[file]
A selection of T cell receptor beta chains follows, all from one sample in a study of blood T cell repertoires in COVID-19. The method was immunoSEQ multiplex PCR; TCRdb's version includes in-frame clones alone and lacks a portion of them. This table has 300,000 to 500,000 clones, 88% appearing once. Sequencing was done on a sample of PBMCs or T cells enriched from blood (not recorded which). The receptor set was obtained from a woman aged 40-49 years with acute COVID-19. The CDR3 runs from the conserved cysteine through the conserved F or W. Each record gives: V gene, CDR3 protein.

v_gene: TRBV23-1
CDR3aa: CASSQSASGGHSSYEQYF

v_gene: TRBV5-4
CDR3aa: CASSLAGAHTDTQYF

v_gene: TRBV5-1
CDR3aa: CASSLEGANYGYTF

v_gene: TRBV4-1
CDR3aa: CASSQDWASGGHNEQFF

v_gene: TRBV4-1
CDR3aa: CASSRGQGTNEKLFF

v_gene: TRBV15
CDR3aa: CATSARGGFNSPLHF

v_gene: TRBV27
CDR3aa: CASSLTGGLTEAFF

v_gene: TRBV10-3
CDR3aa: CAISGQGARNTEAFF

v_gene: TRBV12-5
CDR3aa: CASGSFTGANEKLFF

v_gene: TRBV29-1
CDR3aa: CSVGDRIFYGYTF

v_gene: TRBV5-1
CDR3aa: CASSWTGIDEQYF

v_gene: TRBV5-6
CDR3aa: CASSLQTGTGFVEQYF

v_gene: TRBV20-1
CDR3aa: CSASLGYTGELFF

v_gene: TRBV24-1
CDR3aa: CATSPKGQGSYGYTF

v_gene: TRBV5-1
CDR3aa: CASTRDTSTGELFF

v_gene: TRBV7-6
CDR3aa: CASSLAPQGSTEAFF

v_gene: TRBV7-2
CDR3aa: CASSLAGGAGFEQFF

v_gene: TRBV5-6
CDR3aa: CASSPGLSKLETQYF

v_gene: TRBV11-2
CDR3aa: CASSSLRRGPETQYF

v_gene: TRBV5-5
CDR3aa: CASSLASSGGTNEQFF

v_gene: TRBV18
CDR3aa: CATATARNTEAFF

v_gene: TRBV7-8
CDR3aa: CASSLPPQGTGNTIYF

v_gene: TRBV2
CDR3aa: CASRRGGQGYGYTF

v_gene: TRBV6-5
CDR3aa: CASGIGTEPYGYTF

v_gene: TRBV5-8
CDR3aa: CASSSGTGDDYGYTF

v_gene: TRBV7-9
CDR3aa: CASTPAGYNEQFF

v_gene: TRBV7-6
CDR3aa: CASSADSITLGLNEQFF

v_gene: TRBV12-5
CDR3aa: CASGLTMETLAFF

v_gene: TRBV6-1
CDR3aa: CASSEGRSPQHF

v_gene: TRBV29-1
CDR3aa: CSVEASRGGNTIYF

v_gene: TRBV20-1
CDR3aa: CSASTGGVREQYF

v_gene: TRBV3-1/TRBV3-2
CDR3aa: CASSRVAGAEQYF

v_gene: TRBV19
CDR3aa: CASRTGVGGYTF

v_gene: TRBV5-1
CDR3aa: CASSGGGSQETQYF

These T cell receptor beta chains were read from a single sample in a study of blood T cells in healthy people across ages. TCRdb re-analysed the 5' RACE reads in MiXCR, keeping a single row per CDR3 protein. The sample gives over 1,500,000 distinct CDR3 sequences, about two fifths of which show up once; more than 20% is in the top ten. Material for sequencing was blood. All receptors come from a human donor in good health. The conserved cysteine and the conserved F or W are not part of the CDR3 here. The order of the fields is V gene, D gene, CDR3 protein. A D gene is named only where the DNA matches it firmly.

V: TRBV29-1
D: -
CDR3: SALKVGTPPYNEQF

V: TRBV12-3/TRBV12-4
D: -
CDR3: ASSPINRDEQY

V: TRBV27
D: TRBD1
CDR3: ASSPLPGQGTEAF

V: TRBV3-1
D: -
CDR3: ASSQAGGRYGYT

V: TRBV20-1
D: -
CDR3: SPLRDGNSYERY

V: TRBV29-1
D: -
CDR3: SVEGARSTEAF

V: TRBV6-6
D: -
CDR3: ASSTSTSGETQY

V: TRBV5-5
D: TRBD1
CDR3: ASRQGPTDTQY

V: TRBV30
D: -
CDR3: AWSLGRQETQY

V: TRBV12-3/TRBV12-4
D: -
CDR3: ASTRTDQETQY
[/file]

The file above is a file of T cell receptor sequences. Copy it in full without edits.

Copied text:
A selection of T cell receptor beta chains follows, all from one sample in a study of blood T cell repertoires in COVID-19. The method was immunoSEQ multiplex PCR; TCRdb's version includes in-frame clones alone and lacks a portion of them. This table has 300,000 to 500,000 clones, 88% appearing once. Sequencing was done on a sample of PBMCs or T cells enriched from blood (not recorded which). The receptor set was obtained from a woman aged 40-49 years with acute COVID-19. The CDR3 runs from the conserved cysteine through the conserved F or W. Each record gives: V gene, CDR3 protein.

v_gene: TRBV23-1
CDR3aa: CASSQSASGGHSSYEQYF

v_gene: TRBV5-4
CDR3aa: CASSLAGAHTDTQYF

v_gene: TRBV5-1
CDR3aa: CASSLEGANYGYTF

v_gene: TRBV4-1
CDR3aa: CASSQDWASGGHNEQFF

v_gene: TRBV4-1
CDR3aa: CASSRGQGTNEKLFF

v_gene: TRBV15
CDR3aa: CATSARGGFNSPLHF

v_gene: TRBV27
CDR3aa: CASSLTGGLTEAFF

v_gene: TRBV10-3
CDR3aa: CAISGQGARNTEAFF

v_gene: TRBV12-5
CDR3aa: CASGSFTGANEKLFF

v_gene: TRBV29-1
CDR3aa: CSVGDRIFYGYTF

v_gene: TRBV5-1
CDR3aa: CASSWTGIDEQYF

v_gene: TRBV5-6
CDR3aa: CASSLQTGTGFVEQYF

v_gene: TRBV20-1
CDR3aa: CSASLGYTGELFF

v_gene: TRBV24-1
CDR3aa: CATSPKGQGSYGYTF

v_gene: TRBV5-1
CDR3aa: CASTRDTSTGELFF

v_gene: TRBV7-6
CDR3aa: CASSLAPQGSTEAFF

v_gene: TRBV7-2
CDR3aa: CASSLAGGAGFEQFF

v_gene: TRBV5-6
CDR3aa: CASSPGLSKLETQYF

v_gene: TRBV11-2
CDR3aa: CASSSLRRGPETQYF

v_gene: TRBV5-5
CDR3aa: CASSLASSGGTNEQFF

v_gene: TRBV18
CDR3aa: CATATARNTEAFF

v_gene: TRBV7-8
CDR3aa: CASSLPPQGTGNTIYF

v_gene: TRBV2
CDR3aa: CASRRGGQGYGYTF

v_gene: TRBV6-5
CDR3aa: CASGIGTEPYGYTF

v_gene: TRBV5-8
CDR3aa: CASSSGTGDDYGYTF

v_gene: TRBV7-9
CDR3aa: CASTPAGYNEQFF

v_gene: TRBV7-6
CDR3aa: CASSADSITLGLNEQFF

v_gene: TRBV12-5
CDR3aa: CASGLTMETLAFF

v_gene: TRBV6-1
CDR3aa: CASSEGRSPQHF

v_gene: TRBV29-1
CDR3aa: CSVEASRGGNTIYF

v_gene: TRBV20-1
CDR3aa: CSASTGGVREQYF

v_gene: TRBV3-1/TRBV3-2
CDR3aa: CASSRVAGAEQYF

v_gene: TRBV19
CDR3aa: CASRTGVGGYTF

v_gene: TRBV5-1
CDR3aa: CASSGGGSQETQYF

These T cell receptor beta chains were read from a single sample in a study of blood T cells in healthy people across ages. TCRdb re-analysed the 5' RACE reads in MiXCR, keeping a single row per CDR3 protein. The sample gives over 1,500,000 distinct CDR3 sequences, about two fifths of which show up once; more than 20% is in the top ten. Material for sequencing was blood. All receptors come from a human donor in good health. The conserved cysteine and the conserved F or W are not part of the CDR3 here. The order of the fields is V gene, D gene, CDR3 protein. A D gene is named only where the DNA matches it firmly.

V: TRBV29-1
D: -
CDR3: SALKVGTPPYNEQF

V: TRBV12-3/TRBV12-4
D: -
CDR3: ASSPINRDEQY

V: TRBV27
D: TRBD1
CDR3: ASSPLPGQGTEAF

V: TRBV3-1
D: -
CDR3: ASSQAGGRYGYT

V: TRBV20-1
D: -
CDR3: SPLRDGNSYERY

V: TRBV29-1
D: -
CDR3: SVEGARSTEAF

V: TRBV6-6
D: -
CDR3: ASSTSTSGETQY

V: TRBV5-5
D: TRBD1
CDR3: ASRQGPTDTQY

V: TRBV30
D: -
CDR3: AWSLGRQETQY

V: TRBV12-3/TRBV12-4
D: -
CDR3: ASTRTDQETQY